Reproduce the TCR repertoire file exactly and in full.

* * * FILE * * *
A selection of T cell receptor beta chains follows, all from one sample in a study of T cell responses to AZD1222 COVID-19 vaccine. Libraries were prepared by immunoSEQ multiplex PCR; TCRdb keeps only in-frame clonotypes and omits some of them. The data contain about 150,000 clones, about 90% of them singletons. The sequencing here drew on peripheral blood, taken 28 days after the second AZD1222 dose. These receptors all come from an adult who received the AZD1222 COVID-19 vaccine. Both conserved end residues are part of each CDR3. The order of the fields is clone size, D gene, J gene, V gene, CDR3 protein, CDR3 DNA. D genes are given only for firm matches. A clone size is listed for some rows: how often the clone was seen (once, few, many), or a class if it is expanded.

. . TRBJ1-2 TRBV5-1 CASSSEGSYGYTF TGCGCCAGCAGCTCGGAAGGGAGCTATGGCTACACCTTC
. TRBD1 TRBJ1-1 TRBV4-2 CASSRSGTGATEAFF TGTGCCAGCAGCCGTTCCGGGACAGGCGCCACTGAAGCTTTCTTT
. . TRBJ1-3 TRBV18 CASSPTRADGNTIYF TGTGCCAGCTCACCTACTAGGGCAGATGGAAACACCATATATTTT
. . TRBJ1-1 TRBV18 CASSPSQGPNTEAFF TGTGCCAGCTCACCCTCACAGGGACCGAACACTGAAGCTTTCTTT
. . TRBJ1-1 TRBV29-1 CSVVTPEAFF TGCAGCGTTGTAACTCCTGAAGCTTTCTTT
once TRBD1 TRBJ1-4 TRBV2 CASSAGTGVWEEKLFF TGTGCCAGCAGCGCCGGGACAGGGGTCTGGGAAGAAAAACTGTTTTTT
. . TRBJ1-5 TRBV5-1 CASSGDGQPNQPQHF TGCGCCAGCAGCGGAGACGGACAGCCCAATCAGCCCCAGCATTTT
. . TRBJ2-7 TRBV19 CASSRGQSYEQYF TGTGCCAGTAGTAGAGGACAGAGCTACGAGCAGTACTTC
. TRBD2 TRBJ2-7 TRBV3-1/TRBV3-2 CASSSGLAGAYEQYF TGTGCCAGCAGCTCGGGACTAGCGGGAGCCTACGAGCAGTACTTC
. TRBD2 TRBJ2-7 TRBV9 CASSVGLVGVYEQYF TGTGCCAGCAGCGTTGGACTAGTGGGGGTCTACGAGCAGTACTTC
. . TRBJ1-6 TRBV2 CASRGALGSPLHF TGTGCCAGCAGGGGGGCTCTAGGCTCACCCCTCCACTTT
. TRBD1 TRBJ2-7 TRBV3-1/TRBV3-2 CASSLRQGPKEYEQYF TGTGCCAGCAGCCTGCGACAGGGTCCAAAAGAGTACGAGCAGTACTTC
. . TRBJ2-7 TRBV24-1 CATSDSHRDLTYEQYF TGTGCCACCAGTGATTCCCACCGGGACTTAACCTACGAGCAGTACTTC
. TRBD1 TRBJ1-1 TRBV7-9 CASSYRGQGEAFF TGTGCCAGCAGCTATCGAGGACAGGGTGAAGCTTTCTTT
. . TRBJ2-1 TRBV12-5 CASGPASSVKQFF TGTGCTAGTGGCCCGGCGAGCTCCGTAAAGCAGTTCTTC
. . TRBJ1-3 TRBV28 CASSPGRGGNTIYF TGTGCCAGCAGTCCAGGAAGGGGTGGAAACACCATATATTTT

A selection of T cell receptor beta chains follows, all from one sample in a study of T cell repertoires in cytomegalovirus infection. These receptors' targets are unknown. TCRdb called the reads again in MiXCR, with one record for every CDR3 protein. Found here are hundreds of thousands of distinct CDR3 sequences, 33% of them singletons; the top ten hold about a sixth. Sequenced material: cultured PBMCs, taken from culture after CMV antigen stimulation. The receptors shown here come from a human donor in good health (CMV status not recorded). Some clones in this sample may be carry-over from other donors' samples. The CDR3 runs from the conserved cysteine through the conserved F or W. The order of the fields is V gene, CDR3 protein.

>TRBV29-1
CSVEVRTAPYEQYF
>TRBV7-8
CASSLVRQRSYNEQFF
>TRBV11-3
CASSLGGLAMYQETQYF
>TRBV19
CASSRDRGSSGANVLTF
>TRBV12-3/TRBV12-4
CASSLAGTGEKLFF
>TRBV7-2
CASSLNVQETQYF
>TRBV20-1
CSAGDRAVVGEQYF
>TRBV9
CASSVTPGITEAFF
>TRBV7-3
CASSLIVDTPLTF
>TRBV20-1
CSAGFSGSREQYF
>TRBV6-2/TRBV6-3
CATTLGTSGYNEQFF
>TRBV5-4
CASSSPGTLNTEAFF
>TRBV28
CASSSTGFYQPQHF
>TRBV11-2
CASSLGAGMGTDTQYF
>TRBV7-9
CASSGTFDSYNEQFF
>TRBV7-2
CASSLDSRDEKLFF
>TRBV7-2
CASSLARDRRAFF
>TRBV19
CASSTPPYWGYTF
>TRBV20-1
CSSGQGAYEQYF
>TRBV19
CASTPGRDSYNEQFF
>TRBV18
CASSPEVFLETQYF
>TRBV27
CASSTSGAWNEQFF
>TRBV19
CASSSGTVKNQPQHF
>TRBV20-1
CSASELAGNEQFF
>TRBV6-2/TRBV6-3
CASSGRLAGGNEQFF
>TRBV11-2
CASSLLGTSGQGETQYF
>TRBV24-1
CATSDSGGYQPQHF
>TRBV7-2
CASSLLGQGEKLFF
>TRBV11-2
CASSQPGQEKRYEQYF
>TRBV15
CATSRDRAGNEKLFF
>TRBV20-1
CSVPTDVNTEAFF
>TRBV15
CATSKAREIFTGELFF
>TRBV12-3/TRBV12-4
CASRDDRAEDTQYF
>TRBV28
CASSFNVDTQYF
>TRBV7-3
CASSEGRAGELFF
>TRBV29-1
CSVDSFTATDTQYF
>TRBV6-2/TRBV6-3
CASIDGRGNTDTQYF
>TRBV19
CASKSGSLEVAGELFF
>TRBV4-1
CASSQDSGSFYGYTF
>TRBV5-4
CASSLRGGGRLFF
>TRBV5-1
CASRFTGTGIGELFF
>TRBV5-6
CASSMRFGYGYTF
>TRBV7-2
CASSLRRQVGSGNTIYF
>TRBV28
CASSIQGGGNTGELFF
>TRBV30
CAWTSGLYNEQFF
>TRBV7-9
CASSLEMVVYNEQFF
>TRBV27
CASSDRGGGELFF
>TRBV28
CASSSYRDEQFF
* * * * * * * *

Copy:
A selection of T cell receptor beta chains follows, all from one sample in a study of T cell responses to AZD1222 COVID-19 vaccine. Libraries were prepared by immunoSEQ multiplex PCR; TCRdb keeps only in-frame clonotypes and omits some of them. The data contain about 150,000 clones, about 90% of them singletons. The sequencing here drew on peripheral blood, taken 28 days after the second AZD1222 dose. These receptors all come from an adult who received the AZD1222 COVID-19 vaccine. Both conserved end residues are part of each CDR3. The order of the fields is clone size, D gene, J gene, V gene, CDR3 protein, CDR3 DNA. D genes are given only for firm matches. A clone size is listed for some rows: how often the clone was seen (once, few, many), or a class if it is expanded.

. . TRBJ1-2 TRBV5-1 CASSSEGSYGYTF TGCGCCAGCAGCTCGGAAGGGAGCTATGGCTACACCTTC
. TRBD1 TRBJ1-1 TRBV4-2 CASSRSGTGATEAFF TGTGCCAGCAGCCGTTCCGGGACAGGCGCCACTGAAGCTTTCTTT
. . TRBJ1-3 TRBV18 CASSPTRADGNTIYF TGTGCCAGCTCACCTACTAGGGCAGATGGAAACACCATATATTTT
. . TRBJ1-1 TRBV18 CASSPSQGPNTEAFF TGTGCCAGCTCACCCTCACAGGGACCGAACACTGAAGCTTTCTTT
. . TRBJ1-1 TRBV29-1 CSVVTPEAFF TGCAGCGTTGTAACTCCTGAAGCTTTCTTT
once TRBD1 TRBJ1-4 TRBV2 CASSAGTGVWEEKLFF TGTGCCAGCAGCGCCGGGACAGGGGTCTGGGAAGAAAAACTGTTTTTT
. . TRBJ1-5 TRBV5-1 CASSGDGQPNQPQHF TGCGCCAGCAGCGGAGACGGACAGCCCAATCAGCCCCAGCATTTT
. . TRBJ2-7 TRBV19 CASSRGQSYEQYF TGTGCCAGTAGTAGAGGACAGAGCTACGAGCAGTACTTC
. TRBD2 TRBJ2-7 TRBV3-1/TRBV3-2 CASSSGLAGAYEQYF TGTGCCAGCAGCTCGGGACTAGCGGGAGCCTACGAGCAGTACTTC
. TRBD2 TRBJ2-7 TRBV9 CASSVGLVGVYEQYF TGTGCCAGCAGCGTTGGACTAGTGGGGGTCTACGAGCAGTACTTC
. . TRBJ1-6 TRBV2 CASRGALGSPLHF TGTGCCAGCAGGGGGGCTCTAGGCTCACCCCTCCACTTT
. TRBD1 TRBJ2-7 TRBV3-1/TRBV3-2 CASSLRQGPKEYEQYF TGTGCCAGCAGCCTGCGACAGGGTCCAAAAGAGTACGAGCAGTACTTC
. . TRBJ2-7 TRBV24-1 CATSDSHRDLTYEQYF TGTGCCACCAGTGATTCCCACCGGGACTTAACCTACGAGCAGTACTTC
. TRBD1 TRBJ1-1 TRBV7-9 CASSYRGQGEAFF TGTGCCAGCAGCTATCGAGGACAGGGTGAAGCTTTCTTT
. . TRBJ2-1 TRBV12-5 CASGPASSVKQFF TGTGCTAGTGGCCCGGCGAGCTCCGTAAAGCAGTTCTTC
. . TRBJ1-3 TRBV28 CASSPGRGGNTIYF TGTGCCAGCAGTCCAGGAAGGGGTGGAAACACCATATATTTT

A selection of T cell receptor beta chains follows, all from one sample in a study of T cell repertoires in cytomegalovirus infection. These receptors' targets are unknown. TCRdb called the reads again in MiXCR, with one record for every CDR3 protein. Found here are hundreds of thousands of distinct CDR3 sequences, 33% of them singletons; the top ten hold about a sixth. Sequenced material: cultured PBMCs, taken from culture after CMV antigen stimulation. The receptors shown here come from a human donor in good health (CMV status not recorded). Some clones in this sample may be carry-over from other donors' samples. The CDR3 runs from the conserved cysteine through the conserved F or W. The order of the fields is V gene, CDR3 protein.

>TRBV29-1
CSVEVRTAPYEQYF
>TRBV7-8
CASSLVRQRSYNEQFF
>TRBV11-3
CASSLGGLAMYQETQYF
>TRBV19
CASSRDRGSSGANVLTF
>TRBV12-3/TRBV12-4
CASSLAGTGEKLFF
>TRBV7-2
CASSLNVQETQYF
>TRBV20-1
CSAGDRAVVGEQYF
>TRBV9
CASSVTPGITEAFF
>TRBV7-3
CASSLIVDTPLTF
>TRBV20-1
CSAGFSGSREQYF
>TRBV6-2/TRBV6-3
CATTLGTSGYNEQFF
>TRBV5-4
CASSSPGTLNTEAFF
>TRBV28
CASSSTGFYQPQHF
>TRBV11-2
CASSLGAGMGTDTQYF
>TRBV7-9
CASSGTFDSYNEQFF
>TRBV7-2
CASSLDSRDEKLFF
>TRBV7-2
CASSLARDRRAFF
>TRBV19
CASSTPPYWGYTF
>TRBV20-1
CSSGQGAYEQYF
>TRBV19
CASTPGRDSYNEQFF
>TRBV18
CASSPEVFLETQYF
>TRBV27
CASSTSGAWNEQFF
>TRBV19
CASSSGTVKNQPQHF
>TRBV20-1
CSASELAGNEQFF
>TRBV6-2/TRBV6-3
CASSGRLAGGNEQFF
>TRBV11-2
CASSLLGTSGQGETQYF
>TRBV24-1
CATSDSGGYQPQHF
>TRBV7-2
CASSLLGQGEKLFF
>TRBV11-2
CASSQPGQEKRYEQYF
>TRBV15
CATSRDRAGNEKLFF
>TRBV20-1
CSVPTDVNTEAFF
>TRBV15
CATSKAREIFTGELFF
>TRBV12-3/TRBV12-4
CASRDDRAEDTQYF
>TRBV28
CASSFNVDTQYF
>TRBV7-3
CASSEGRAGELFF
>TRBV29-1
CSVDSFTATDTQYF
>TRBV6-2/TRBV6-3
CASIDGRGNTDTQYF
>TRBV19
CASKSGSLEVAGELFF
>TRBV4-1
CASSQDSGSFYGYTF
>TRBV5-4
CASSLRGGGRLFF
>TRBV5-1
CASRFTGTGIGELFF
>TRBV5-6
CASSMRFGYGYTF
>TRBV7-2
CASSLRRQVGSGNTIYF
>TRBV28
CASSIQGGGNTGELFF
>TRBV30
CAWTSGLYNEQFF
>TRBV7-9
CASSLEMVVYNEQFF
>TRBV27
CASSDRGGGELFF
>TRBV28
CASSSYRDEQFF